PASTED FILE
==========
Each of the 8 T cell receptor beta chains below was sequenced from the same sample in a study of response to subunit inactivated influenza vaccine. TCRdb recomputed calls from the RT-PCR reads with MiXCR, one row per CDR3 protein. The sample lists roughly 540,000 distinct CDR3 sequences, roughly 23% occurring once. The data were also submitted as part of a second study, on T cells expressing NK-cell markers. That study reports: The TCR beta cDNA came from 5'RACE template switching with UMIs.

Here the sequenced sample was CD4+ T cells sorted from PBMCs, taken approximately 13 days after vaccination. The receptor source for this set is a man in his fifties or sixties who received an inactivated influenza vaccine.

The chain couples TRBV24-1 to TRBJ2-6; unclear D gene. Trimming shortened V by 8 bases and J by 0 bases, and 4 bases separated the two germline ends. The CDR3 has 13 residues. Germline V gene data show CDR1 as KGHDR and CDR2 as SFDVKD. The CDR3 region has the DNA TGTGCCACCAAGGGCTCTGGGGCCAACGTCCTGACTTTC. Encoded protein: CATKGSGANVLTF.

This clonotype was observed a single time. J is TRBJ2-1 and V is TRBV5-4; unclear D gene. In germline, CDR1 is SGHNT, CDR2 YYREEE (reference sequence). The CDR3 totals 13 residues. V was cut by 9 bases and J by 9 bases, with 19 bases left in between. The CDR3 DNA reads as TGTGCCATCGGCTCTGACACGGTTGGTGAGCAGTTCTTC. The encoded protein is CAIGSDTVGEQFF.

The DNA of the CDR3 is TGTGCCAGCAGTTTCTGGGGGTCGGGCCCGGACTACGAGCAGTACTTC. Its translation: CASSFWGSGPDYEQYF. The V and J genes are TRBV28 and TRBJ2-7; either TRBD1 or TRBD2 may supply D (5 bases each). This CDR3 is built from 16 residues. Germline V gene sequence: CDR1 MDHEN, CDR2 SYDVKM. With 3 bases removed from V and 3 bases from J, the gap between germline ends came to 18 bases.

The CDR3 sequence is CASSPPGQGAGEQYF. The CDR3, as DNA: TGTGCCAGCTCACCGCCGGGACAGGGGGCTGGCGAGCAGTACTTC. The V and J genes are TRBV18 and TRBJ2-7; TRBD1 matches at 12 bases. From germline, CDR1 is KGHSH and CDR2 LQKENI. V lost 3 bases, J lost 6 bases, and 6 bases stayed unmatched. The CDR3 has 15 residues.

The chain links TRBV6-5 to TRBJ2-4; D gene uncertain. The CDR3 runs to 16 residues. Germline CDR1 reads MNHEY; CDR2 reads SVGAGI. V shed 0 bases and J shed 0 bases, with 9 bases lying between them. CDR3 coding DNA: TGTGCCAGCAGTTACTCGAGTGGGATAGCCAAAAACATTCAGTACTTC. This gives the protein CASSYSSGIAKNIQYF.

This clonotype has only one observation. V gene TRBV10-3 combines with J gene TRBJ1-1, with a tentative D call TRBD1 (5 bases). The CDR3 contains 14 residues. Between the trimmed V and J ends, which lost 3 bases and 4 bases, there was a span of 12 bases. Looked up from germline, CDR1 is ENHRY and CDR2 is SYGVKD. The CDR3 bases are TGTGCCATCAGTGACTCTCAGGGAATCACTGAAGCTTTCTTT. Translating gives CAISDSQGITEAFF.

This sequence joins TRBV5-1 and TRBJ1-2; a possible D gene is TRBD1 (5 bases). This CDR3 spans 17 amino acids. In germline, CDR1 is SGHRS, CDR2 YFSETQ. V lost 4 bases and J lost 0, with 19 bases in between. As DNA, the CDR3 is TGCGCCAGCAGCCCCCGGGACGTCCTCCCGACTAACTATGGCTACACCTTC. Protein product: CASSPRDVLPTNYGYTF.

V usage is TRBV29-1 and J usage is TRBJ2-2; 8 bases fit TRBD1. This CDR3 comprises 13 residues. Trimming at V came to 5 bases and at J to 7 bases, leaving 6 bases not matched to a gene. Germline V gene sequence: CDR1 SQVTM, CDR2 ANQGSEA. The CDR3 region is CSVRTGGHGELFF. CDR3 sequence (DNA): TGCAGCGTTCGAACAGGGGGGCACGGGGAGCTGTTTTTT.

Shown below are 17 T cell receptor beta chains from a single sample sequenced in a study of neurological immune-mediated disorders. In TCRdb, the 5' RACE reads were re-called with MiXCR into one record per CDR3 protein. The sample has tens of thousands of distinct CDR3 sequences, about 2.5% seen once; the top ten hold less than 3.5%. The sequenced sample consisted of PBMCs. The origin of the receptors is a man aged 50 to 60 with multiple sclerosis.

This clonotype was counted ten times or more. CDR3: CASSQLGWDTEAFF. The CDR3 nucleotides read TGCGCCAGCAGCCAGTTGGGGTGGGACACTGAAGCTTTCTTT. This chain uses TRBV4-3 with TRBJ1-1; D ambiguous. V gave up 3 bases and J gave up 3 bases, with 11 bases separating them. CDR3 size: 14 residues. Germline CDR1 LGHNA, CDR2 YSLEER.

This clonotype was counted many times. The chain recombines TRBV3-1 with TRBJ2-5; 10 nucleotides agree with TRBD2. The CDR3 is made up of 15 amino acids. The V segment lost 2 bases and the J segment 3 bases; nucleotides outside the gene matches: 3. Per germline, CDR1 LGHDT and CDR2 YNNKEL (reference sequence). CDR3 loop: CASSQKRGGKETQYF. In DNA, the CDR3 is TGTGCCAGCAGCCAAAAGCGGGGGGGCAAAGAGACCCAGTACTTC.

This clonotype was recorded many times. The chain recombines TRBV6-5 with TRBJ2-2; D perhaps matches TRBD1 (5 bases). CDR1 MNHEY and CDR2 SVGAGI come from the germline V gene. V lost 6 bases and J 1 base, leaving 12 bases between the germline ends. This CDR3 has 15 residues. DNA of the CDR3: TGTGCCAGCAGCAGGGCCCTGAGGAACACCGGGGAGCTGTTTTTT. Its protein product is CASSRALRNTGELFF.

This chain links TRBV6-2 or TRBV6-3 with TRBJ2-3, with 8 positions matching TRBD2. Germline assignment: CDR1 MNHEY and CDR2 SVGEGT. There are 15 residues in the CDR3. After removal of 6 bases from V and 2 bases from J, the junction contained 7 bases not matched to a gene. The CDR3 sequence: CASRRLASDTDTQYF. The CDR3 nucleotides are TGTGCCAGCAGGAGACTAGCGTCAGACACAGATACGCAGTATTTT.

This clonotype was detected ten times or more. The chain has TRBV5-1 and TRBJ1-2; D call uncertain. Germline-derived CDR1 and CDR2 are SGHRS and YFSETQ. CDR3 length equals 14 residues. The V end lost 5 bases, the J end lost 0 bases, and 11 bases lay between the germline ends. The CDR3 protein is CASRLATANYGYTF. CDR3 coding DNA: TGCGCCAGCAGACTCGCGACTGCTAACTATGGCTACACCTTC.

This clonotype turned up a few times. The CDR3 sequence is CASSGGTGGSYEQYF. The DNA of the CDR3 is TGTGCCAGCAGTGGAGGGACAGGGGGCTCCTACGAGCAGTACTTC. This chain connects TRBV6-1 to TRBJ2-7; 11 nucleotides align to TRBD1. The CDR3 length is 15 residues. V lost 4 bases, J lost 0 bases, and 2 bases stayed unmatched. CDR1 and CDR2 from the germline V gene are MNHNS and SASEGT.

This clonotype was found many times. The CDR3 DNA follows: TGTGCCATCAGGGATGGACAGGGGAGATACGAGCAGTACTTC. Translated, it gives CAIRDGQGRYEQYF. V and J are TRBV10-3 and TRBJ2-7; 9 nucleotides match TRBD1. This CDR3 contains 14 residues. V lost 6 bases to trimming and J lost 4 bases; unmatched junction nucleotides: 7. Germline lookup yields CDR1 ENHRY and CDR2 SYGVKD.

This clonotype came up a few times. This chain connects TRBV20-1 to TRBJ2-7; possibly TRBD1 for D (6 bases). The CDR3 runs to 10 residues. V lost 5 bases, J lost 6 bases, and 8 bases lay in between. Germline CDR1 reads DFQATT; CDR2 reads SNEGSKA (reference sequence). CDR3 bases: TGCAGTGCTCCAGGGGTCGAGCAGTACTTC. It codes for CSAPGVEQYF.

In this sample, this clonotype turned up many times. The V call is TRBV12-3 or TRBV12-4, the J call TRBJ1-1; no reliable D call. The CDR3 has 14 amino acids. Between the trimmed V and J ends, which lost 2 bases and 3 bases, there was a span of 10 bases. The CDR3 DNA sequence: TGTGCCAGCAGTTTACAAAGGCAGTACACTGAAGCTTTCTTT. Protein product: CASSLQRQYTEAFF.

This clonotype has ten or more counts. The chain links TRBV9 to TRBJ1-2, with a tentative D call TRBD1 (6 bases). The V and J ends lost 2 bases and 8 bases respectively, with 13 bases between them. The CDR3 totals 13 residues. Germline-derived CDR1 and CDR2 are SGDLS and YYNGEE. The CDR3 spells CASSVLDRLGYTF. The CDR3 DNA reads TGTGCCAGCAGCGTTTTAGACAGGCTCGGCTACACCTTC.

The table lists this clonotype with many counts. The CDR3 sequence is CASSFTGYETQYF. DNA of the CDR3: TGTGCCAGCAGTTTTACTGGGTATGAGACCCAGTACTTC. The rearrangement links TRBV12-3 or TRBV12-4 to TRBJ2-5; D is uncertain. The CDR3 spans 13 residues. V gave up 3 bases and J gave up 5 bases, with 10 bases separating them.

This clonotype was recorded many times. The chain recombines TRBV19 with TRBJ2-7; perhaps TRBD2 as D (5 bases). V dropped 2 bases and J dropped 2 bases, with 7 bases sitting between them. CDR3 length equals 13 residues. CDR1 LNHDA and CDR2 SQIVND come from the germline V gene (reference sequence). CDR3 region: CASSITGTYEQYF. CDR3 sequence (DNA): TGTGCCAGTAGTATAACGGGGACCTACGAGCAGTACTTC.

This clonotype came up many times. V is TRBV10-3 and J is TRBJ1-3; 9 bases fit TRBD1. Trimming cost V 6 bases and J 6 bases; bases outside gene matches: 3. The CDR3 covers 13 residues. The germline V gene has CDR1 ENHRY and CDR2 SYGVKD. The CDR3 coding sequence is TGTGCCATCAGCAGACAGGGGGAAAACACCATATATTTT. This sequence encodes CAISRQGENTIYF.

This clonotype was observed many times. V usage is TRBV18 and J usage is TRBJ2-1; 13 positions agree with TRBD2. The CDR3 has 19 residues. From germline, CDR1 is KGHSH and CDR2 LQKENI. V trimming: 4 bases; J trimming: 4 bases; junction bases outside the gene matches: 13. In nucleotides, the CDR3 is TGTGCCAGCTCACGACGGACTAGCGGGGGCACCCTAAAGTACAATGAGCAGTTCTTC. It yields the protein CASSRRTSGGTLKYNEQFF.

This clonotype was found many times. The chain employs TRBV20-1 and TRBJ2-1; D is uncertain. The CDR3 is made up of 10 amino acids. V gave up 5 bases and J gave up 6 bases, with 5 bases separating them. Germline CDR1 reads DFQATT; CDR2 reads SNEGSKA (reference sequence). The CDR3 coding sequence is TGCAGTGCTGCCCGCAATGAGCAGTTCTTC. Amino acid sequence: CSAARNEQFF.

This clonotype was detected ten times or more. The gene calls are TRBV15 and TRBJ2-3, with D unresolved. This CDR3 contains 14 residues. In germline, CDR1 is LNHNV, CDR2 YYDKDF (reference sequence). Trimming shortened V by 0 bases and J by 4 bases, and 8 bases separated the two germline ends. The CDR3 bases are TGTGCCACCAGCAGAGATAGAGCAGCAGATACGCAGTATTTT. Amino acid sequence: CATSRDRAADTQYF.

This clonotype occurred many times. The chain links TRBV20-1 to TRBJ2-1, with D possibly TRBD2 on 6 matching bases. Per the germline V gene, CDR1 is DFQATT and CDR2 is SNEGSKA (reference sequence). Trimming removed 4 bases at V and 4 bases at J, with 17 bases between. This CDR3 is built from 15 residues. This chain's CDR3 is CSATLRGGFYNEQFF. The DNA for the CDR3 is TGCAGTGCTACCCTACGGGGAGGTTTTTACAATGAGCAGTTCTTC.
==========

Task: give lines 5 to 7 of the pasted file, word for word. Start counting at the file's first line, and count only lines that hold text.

The DNA of the CDR3 is TGTGCCAGCAGTTTCTGGGGGTCGGGCCCGGACTACGAGCAGTACTTC. Its translation: CASSFWGSGPDYEQYF. The V and J genes are TRBV28 and TRBJ2-7; either TRBD1 or TRBD2 may supply D (5 bases each). This CDR3 is built from 16 residues. Germline V gene sequence: CDR1 MDHEN, CDR2 SYDVKM. With 3 bases removed from V and 3 bases from J, the gap between germline ends came to 18 bases.

The CDR3 sequence is CASSPPGQGAGEQYF. The CDR3, as DNA: TGTGCCAGCTCACCGCCGGGACAGGGGGCTGGCGAGCAGTACTTC. The V and J genes are TRBV18 and TRBJ2-7; TRBD1 matches at 12 bases. From germline, CDR1 is KGHSH and CDR2 LQKENI. V lost 3 bases, J lost 6 bases, and 6 bases stayed unmatched. The CDR3 has 15 residues.

The chain links TRBV6-5 to TRBJ2-4; D gene uncertain. The CDR3 runs to 16 residues. Germline CDR1 reads MNHEY; CDR2 reads SVGAGI. V shed 0 bases and J shed 0 bases, with 9 bases lying between them. CDR3 coding DNA: TGTGCCAGCAGTTACTCGAGTGGGATAGCCAAAAACATTCAGTACTTC. This gives the protein CASSYSSGIAKNIQYF.